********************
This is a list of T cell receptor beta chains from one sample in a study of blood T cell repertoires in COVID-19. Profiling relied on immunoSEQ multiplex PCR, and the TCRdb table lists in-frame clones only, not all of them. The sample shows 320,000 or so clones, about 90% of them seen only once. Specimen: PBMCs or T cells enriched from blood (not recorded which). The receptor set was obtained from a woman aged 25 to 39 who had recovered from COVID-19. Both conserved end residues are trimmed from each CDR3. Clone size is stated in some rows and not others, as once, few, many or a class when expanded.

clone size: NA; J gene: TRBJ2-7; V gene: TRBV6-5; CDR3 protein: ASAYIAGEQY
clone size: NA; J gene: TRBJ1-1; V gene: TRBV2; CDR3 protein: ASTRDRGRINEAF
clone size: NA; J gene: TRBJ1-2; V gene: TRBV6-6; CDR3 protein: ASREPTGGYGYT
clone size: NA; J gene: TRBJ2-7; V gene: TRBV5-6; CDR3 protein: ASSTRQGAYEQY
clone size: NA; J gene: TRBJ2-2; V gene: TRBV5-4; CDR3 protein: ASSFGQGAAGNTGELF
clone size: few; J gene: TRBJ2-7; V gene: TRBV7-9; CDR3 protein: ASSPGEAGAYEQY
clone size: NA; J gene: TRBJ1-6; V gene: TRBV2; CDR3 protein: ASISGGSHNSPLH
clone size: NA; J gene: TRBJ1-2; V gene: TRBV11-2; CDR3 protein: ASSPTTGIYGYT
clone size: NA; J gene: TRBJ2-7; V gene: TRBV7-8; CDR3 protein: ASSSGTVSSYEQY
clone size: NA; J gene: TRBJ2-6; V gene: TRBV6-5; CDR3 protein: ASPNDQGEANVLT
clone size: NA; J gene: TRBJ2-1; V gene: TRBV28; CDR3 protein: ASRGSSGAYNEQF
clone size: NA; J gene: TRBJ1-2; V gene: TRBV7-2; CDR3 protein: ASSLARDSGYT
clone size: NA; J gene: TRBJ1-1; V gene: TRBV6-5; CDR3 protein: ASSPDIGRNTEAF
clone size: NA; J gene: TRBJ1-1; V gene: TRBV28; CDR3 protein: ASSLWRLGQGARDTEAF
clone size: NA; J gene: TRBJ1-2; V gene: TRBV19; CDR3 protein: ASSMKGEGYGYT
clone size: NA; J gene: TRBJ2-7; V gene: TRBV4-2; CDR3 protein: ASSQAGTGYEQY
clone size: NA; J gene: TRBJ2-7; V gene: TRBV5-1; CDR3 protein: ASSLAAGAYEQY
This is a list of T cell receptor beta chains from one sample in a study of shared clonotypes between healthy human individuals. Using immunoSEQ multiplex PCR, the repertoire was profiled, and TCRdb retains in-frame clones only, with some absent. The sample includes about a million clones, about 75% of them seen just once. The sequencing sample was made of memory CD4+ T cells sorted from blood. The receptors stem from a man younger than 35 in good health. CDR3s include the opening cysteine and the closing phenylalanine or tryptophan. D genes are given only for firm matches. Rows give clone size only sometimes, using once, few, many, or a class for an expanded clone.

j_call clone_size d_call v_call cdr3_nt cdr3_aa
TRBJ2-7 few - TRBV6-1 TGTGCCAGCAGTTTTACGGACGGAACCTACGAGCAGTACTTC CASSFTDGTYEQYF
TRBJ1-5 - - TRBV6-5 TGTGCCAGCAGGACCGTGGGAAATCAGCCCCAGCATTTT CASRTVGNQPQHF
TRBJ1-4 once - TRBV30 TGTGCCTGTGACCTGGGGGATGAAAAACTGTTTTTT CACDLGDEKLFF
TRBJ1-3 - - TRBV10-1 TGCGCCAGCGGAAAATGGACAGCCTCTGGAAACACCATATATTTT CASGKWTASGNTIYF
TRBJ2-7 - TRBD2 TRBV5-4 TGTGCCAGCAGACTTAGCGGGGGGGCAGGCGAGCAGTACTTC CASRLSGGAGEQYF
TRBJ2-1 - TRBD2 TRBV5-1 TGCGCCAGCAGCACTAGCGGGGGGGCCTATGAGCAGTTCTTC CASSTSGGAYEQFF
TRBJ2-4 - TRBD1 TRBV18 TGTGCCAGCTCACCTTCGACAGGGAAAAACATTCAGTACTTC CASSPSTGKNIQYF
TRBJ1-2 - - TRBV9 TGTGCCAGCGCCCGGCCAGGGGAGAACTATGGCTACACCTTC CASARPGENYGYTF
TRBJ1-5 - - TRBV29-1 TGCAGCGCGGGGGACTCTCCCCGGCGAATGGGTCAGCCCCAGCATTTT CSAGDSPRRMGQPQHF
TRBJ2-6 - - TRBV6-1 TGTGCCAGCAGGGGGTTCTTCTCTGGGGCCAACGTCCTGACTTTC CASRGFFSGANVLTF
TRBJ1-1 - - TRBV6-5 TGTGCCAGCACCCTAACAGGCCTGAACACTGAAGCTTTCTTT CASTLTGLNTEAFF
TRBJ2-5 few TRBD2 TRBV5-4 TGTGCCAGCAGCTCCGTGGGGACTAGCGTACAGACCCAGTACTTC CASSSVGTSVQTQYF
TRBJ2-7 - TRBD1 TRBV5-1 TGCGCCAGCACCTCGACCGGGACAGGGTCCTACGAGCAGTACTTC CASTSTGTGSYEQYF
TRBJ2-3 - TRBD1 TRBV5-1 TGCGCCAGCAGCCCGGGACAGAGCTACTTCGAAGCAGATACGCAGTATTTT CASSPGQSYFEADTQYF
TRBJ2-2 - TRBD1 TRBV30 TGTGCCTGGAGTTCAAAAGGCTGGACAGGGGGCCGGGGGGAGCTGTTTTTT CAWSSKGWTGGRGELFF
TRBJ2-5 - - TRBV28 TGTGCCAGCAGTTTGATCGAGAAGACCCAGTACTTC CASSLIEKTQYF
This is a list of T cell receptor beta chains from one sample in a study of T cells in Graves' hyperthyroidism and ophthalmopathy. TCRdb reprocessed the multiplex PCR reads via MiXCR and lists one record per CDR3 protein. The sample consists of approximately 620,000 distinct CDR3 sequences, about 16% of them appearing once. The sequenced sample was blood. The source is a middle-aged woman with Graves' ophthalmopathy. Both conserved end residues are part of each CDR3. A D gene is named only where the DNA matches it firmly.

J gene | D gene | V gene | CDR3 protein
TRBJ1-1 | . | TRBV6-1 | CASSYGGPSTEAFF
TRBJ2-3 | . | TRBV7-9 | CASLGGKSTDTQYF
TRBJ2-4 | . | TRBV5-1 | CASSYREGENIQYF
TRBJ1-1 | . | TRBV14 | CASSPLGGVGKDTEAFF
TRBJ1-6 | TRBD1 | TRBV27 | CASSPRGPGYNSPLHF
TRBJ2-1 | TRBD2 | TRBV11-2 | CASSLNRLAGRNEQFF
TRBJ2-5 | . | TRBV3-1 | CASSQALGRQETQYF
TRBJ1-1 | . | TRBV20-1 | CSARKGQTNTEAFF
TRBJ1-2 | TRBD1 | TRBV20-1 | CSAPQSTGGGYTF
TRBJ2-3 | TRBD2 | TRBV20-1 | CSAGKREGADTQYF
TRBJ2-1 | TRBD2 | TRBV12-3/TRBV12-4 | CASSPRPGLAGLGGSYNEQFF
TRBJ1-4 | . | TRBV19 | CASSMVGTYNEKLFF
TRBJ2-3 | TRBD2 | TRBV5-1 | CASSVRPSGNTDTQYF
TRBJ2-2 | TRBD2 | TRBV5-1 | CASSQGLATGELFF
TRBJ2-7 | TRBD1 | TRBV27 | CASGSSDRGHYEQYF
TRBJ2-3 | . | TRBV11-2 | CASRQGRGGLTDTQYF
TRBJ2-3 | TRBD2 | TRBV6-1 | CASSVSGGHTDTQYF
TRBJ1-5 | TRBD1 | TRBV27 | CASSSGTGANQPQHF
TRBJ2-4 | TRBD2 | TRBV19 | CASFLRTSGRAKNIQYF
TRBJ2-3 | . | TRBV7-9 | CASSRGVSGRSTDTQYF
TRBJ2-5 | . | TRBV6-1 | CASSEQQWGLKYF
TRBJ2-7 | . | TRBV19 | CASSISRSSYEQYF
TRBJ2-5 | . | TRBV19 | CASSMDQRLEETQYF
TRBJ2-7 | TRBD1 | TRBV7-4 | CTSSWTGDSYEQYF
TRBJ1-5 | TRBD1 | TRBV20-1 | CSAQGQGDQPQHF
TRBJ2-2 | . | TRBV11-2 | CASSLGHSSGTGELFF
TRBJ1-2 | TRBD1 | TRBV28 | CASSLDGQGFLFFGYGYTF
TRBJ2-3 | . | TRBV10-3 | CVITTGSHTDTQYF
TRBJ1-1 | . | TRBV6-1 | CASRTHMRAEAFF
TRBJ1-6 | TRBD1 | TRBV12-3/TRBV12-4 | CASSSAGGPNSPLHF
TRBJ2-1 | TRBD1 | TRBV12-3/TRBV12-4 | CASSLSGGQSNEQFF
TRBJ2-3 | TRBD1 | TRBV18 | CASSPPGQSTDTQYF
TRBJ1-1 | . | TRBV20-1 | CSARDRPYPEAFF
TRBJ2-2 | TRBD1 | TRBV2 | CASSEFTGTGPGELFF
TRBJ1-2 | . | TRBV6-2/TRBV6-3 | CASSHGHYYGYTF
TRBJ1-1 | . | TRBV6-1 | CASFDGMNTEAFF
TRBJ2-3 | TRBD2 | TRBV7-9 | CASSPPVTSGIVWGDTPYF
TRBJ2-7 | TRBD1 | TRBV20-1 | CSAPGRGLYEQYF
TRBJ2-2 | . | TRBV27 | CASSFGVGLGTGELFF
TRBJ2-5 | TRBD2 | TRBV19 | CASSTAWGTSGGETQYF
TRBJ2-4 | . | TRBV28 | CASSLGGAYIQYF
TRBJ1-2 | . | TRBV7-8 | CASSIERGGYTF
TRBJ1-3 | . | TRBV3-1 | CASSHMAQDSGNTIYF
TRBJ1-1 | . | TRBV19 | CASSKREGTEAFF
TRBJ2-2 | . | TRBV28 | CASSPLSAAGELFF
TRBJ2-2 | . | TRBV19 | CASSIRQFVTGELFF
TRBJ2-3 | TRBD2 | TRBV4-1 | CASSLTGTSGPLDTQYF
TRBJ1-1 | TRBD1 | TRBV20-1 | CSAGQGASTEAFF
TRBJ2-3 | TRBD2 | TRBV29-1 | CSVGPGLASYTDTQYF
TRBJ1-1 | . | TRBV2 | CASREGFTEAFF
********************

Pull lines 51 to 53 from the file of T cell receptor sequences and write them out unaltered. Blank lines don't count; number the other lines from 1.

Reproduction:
TRBJ2-3 | TRBD2 | TRBV5-1 | CASSVRPSGNTDTQYF
TRBJ2-2 | TRBD2 | TRBV5-1 | CASSQGLATGELFF
TRBJ2-7 | TRBD1 | TRBV27 | CASGSSDRGHYEQYF